first majestic silver

1984 By 2025

Junior Mining & Exploration Specialist
October 10, 2021

Contrary to first impressions, the title of this missive is not a reference to the centimetric dimensions of my waistline circa last December, but rather a timeline to a societal and economic state of change in which we as citizens of the West now reside.

George Orwell wrote one of my favourite novels, “Animal Farm” (a parody on Russian dictator Joseph Stalin), written in 1945, four years earlier than the dystopian social science fiction novel, “Nineteen Eighty-Four” in which memorable phrases and words like “Big Brother”, Thought Police”, “Thought Crime”, and “Double Think” have survived through decades and are now totally appropriate in the Year of our Lord 2021. In fact, global politicians and central banks began to go “Orwellian” the day that the Bank of Japan decided to fight deflation by owning every bond and stock in that nation. The Orwellian torch was passed to America when Congress blinked in 2008 and acquiesced to Hank Paulsen’s one-kneed plea for a bailout and as we all know ad nauseum, an historical snowball began its descent down the slippery slope of fiscal and monetary insanity and not only is it now continuing but also accelerating.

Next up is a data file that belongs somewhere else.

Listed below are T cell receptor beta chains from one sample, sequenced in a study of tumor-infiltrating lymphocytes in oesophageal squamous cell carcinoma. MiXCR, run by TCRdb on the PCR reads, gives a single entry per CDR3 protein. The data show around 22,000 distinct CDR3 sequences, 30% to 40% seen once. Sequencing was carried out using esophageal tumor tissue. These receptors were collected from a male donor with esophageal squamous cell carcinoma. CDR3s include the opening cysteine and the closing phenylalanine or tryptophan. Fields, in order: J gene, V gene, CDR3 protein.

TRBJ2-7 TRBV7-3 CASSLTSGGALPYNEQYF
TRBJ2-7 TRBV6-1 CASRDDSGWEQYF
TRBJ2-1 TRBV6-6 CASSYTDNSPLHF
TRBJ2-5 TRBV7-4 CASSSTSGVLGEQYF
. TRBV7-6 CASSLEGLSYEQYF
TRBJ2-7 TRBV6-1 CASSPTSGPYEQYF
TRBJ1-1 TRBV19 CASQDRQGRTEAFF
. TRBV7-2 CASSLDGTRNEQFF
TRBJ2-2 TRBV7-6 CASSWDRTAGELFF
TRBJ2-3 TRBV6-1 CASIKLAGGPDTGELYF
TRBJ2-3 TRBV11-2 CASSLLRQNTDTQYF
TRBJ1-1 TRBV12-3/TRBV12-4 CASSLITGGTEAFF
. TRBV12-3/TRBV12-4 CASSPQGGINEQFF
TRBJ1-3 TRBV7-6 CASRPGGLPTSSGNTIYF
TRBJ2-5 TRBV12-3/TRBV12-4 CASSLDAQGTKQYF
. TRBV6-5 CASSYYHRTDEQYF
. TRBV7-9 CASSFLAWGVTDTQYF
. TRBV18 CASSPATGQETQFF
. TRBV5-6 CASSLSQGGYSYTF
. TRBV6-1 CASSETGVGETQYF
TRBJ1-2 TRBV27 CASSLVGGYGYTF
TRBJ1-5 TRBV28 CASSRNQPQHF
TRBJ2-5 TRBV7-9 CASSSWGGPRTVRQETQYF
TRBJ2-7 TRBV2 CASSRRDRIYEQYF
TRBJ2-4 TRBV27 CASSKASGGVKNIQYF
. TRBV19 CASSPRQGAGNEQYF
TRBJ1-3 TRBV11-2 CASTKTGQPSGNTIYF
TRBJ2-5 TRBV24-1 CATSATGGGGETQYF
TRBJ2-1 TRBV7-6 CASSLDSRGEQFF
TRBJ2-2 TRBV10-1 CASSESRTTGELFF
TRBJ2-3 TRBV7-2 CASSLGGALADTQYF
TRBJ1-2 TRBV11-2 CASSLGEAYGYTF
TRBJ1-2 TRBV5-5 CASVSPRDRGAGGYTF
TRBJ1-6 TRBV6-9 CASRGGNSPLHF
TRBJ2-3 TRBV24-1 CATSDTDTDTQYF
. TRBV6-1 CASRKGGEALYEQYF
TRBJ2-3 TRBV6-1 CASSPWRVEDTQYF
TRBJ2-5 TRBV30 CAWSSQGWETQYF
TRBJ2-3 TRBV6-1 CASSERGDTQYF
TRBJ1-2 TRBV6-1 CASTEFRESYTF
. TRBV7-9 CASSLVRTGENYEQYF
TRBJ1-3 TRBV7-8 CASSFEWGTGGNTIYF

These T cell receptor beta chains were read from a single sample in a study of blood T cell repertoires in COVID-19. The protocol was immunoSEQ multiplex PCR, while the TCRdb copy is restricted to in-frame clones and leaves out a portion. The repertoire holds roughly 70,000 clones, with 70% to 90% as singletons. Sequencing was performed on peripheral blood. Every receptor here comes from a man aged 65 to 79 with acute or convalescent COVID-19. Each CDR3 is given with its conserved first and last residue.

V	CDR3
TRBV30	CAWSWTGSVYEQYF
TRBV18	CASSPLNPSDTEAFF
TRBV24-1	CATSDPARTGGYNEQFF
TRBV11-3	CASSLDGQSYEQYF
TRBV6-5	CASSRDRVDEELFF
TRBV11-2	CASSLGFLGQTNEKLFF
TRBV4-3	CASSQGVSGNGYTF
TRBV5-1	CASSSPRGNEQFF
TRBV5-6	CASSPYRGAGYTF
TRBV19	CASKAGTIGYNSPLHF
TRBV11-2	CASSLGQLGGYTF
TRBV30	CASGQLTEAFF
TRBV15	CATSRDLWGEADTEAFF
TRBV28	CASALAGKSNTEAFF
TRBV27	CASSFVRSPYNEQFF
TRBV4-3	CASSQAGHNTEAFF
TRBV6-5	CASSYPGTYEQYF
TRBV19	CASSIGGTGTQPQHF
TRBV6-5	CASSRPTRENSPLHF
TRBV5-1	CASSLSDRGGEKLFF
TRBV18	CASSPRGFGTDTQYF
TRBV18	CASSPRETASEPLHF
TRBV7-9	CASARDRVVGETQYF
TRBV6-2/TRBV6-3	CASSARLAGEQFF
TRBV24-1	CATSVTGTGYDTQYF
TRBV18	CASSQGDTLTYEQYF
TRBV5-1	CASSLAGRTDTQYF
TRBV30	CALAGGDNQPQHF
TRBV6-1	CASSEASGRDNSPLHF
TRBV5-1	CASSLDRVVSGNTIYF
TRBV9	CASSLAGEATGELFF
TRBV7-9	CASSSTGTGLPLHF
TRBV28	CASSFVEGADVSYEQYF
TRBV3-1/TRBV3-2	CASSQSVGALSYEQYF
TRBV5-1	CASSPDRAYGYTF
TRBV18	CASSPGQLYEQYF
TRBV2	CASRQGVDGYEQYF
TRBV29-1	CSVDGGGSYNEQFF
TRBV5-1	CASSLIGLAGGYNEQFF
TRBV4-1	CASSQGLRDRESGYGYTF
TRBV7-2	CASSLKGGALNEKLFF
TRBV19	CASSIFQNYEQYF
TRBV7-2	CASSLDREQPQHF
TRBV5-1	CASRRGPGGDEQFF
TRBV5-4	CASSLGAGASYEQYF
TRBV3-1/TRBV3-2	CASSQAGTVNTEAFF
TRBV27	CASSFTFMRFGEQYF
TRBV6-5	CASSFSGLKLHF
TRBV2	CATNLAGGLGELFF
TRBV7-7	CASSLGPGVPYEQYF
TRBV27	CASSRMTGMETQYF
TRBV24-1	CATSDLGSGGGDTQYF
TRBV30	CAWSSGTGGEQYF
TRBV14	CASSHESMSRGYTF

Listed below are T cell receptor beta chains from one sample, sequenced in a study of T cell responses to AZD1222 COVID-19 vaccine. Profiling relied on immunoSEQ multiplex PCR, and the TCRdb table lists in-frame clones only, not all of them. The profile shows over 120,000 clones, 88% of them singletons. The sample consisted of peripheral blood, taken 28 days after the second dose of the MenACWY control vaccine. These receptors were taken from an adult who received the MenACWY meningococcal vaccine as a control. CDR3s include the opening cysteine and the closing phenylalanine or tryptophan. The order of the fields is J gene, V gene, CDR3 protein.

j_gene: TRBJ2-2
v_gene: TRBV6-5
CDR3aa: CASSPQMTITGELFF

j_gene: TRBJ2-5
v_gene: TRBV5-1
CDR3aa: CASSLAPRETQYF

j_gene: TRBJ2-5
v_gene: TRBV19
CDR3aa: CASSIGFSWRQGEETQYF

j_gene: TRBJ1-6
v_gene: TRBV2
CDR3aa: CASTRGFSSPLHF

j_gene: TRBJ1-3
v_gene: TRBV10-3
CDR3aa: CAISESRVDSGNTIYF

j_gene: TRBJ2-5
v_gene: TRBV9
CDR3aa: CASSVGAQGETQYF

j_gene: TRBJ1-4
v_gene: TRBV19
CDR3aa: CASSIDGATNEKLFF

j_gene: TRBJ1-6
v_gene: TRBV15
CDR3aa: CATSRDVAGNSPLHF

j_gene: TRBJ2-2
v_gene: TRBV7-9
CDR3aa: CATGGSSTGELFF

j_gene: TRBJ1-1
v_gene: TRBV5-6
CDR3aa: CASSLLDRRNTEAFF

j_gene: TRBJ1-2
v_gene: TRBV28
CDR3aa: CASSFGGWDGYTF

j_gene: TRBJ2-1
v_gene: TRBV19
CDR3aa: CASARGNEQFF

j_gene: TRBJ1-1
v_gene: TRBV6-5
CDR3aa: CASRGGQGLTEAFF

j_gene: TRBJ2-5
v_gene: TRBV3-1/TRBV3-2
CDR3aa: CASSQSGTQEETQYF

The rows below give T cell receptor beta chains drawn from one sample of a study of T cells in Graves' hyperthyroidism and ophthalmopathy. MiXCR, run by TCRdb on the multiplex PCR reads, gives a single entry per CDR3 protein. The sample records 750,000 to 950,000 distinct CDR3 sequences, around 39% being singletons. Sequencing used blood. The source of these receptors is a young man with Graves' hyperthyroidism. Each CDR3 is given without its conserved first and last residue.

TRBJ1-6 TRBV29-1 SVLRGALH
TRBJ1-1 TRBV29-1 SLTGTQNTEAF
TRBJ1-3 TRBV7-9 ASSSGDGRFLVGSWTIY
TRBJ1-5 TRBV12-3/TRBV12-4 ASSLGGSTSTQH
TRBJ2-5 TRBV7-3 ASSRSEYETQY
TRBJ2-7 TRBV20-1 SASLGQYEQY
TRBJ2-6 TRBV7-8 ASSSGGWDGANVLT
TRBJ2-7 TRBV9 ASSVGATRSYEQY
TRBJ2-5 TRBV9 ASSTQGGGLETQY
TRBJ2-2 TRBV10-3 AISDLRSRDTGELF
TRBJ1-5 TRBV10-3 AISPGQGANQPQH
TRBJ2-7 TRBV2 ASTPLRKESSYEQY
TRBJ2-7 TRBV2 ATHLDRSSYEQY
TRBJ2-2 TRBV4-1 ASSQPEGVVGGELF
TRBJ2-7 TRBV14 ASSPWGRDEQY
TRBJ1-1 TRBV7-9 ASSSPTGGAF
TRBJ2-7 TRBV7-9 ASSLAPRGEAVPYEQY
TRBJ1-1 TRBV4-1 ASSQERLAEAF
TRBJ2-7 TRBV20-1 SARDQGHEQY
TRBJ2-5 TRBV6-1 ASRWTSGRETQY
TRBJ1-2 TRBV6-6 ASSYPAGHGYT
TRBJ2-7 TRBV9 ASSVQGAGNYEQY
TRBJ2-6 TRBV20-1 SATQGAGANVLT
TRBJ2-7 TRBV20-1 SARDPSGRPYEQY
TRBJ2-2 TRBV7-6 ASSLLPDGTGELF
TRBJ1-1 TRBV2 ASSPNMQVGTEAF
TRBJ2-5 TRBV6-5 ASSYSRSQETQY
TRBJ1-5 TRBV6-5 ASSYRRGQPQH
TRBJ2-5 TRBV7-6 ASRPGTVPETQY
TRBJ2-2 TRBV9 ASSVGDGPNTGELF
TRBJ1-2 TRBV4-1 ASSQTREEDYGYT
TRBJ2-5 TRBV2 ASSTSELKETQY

A friend of mine sent me a wonderful message this morning that parodies the famous Vaudeville skit of Bud Abbott and Lou Costello “Who’s on first?” in which they discuss the current rules on the pandemic and vaccination protocols. It is worthy of reproduction:

Bud: ‘You can’t come in here!’
Lou: ‘Why not?’
Bud: ‘Well because you’re unvaccinated.’ 
Lou: ‘But I’m not sick.’
Bud: ‘It doesn’t matter.’
Lou: ‘Well, why does that guy get to go in?’
Bud: ‘Because he’s vaccinated.’
Lou: ‘But he’s sick!’
Bud: ‘It’s alright. Everyone in here is vaccinated.’
Lou: ‘Wait a minute. Are you saying everyone in there is vaccinated?’
Bud: ‘Yes.’
Lou: ‘So then why can’t I go in there if everyone is vaccinated?’
Bud: ‘Because you’ll make them sick.’
Lou: ‘How will I make them sick if I’m NOT sick and they’re vaccinated.’ 
Bud: ‘Because you’re unvaccinated.’ 
Lou: ‘But they’re vaccinated.’
Bud: ‘But they can still get sick.’ 
Lou: ‘So what the heck does the vaccine do?’
Bud: ‘It vaccinates.’ 
Lou: ‘So vaccinated people can’t spread covid?’
Bud: ‘Oh no. They can spread covid just as easily as an unvaccinated person.’
Lou: ‘I don’t even know what I’m saying anymore. Look. I’m not sick. 
Bud: ‘Ok.’
Lou: ‘And the guy you let in IS sick.’
Bud: ‘That’s right.’
Lou: ‘And everybody in there can still get sick even though they’re vaccinated.’